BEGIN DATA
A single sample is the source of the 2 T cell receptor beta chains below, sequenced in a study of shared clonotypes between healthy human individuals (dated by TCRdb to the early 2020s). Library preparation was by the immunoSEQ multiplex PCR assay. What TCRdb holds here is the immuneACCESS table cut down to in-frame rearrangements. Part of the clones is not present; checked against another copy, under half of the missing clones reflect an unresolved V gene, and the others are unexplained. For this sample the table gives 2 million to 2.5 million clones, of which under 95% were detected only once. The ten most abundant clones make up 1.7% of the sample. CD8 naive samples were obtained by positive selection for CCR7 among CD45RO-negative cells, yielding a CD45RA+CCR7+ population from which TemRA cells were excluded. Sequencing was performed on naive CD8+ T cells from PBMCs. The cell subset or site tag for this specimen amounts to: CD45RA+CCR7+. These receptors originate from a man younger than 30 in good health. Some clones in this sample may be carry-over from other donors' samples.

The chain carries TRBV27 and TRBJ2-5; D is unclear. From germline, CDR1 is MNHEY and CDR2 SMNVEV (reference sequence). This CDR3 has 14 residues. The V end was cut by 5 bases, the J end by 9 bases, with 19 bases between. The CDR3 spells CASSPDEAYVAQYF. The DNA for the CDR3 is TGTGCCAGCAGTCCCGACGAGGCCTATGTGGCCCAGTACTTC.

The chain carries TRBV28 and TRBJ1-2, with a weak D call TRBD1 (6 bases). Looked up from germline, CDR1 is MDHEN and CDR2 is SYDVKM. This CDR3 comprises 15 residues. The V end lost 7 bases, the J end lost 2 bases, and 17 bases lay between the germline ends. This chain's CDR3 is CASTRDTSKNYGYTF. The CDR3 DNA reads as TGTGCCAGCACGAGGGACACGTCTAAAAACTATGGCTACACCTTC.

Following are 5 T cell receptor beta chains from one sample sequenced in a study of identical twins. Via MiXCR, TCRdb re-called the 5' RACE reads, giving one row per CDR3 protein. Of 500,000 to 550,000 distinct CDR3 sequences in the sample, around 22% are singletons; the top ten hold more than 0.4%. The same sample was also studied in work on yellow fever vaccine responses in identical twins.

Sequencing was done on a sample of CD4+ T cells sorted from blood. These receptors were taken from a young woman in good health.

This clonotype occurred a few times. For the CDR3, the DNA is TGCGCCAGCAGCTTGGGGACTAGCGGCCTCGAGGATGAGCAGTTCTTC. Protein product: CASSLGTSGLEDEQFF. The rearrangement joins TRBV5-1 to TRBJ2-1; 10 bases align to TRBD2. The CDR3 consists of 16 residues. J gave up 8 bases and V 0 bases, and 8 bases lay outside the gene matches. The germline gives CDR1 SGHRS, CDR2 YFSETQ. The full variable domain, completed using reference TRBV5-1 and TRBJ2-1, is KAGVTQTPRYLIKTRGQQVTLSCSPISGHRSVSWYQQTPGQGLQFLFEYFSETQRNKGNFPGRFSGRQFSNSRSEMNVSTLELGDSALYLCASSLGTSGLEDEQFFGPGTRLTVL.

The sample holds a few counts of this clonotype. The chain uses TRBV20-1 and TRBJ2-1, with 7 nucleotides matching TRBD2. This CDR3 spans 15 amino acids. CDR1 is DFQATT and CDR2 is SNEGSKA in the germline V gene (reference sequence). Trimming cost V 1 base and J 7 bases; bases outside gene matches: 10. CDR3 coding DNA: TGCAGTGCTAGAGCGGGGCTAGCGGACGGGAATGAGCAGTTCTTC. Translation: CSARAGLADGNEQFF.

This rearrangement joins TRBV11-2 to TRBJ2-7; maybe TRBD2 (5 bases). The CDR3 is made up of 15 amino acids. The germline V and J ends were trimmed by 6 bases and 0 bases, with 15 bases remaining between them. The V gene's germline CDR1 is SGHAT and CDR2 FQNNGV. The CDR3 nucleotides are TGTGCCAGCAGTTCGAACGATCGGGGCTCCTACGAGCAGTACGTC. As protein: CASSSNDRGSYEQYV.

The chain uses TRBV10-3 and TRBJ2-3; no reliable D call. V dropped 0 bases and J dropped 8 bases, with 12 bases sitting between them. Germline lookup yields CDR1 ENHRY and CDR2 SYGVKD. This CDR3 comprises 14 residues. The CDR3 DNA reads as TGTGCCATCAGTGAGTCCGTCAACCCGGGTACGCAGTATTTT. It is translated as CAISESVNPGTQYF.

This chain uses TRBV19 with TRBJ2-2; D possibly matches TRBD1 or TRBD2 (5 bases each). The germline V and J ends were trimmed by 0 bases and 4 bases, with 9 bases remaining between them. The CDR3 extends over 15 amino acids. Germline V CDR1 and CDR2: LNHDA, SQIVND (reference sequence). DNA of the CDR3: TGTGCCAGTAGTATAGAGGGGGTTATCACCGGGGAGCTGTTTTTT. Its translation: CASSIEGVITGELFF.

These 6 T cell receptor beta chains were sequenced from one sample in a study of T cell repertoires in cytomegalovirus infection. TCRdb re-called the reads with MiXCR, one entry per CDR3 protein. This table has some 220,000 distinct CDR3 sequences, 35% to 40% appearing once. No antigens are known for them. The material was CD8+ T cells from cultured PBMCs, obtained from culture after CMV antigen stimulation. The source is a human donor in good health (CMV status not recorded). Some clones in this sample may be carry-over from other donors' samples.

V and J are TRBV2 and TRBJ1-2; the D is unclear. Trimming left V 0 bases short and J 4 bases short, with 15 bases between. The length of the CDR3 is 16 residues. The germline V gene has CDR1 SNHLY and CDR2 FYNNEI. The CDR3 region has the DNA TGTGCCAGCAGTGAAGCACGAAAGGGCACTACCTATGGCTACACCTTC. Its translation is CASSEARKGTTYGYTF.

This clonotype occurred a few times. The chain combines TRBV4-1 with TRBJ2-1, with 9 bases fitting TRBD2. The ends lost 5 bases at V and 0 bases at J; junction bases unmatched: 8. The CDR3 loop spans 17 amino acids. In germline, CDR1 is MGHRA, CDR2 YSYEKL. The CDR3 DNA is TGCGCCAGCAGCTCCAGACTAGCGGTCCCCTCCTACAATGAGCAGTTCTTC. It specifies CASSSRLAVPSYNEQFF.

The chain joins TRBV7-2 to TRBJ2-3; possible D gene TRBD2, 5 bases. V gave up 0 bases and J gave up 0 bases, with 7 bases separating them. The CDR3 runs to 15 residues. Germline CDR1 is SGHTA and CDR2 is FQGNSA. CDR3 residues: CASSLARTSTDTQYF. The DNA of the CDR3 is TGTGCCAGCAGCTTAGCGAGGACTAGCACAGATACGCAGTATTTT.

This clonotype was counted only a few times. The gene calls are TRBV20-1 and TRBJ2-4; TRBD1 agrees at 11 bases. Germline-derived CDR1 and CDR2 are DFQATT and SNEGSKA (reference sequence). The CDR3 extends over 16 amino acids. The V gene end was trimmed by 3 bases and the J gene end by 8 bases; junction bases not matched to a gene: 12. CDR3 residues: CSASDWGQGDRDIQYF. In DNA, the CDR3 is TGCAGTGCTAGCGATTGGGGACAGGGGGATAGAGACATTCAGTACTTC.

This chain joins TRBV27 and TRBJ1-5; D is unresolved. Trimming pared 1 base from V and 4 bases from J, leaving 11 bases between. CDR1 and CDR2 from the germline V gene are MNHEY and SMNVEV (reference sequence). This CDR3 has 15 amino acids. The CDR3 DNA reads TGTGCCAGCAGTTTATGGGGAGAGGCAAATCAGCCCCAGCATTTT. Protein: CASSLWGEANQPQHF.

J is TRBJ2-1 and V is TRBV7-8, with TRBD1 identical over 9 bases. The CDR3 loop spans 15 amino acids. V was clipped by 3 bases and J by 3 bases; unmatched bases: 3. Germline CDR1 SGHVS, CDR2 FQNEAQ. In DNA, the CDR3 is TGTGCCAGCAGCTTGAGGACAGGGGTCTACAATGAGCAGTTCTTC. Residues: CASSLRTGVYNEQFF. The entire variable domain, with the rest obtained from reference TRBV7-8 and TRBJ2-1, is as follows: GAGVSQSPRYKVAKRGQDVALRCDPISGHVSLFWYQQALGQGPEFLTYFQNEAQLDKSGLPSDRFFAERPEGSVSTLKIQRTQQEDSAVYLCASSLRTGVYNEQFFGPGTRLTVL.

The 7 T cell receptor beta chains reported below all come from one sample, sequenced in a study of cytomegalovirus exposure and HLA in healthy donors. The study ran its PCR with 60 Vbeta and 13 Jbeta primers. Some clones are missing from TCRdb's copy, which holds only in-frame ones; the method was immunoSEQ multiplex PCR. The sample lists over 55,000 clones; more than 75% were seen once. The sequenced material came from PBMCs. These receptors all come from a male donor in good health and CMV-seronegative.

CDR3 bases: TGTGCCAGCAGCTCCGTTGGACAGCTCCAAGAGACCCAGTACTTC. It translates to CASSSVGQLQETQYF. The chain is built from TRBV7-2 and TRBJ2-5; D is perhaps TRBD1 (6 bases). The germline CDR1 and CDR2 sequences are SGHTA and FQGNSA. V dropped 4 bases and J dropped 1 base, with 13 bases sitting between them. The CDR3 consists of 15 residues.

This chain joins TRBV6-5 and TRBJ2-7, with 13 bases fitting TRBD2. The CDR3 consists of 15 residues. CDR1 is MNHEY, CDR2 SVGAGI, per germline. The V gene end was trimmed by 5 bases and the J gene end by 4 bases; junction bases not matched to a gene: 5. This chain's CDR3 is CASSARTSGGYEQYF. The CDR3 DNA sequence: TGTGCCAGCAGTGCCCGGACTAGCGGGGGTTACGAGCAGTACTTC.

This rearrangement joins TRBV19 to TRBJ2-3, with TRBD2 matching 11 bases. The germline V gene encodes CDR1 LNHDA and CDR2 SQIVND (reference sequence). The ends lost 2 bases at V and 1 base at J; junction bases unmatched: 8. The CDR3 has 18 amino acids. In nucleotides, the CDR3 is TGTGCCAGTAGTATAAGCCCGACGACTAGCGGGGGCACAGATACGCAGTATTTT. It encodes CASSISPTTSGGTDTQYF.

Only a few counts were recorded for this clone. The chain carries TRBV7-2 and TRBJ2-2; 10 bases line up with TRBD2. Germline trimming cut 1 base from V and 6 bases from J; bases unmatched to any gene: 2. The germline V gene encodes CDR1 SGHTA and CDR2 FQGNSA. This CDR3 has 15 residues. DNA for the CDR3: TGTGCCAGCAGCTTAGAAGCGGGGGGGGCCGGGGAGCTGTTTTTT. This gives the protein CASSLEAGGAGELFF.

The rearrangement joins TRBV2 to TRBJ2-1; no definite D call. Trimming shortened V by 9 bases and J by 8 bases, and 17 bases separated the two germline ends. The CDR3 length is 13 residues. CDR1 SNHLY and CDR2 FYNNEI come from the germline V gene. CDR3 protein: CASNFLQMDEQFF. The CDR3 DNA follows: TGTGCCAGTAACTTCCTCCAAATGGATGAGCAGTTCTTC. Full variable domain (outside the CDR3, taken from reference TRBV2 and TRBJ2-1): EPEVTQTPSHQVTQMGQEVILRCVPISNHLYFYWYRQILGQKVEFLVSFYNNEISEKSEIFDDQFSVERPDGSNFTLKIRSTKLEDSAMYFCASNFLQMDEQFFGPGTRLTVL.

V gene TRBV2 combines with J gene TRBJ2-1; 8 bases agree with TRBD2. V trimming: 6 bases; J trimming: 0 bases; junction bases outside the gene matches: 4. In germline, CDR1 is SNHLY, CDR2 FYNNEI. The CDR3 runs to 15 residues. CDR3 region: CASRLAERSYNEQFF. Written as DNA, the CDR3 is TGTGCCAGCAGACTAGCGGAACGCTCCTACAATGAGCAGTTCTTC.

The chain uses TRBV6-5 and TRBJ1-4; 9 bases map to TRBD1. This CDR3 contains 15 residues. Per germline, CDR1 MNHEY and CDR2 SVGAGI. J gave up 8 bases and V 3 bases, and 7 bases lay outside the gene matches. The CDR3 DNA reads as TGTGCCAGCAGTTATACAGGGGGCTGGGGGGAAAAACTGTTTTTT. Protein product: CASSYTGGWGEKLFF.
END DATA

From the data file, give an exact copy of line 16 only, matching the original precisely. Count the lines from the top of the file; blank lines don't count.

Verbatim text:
This chain joins TRBV27 and TRBJ1-5; D is unresolved. Trimming pared 1 base from V and 4 bases from J, leaving 11 bases between. CDR1 and CDR2 from the germline V gene are MNHEY and SMNVEV (reference sequence). This CDR3 has 15 amino acids. The CDR3 DNA reads TGTGCCAGCAGTTTATGGGGAGAGGCAAATCAGCCCCAGCATTTT. Protein: CASSLWGEANQPQHF.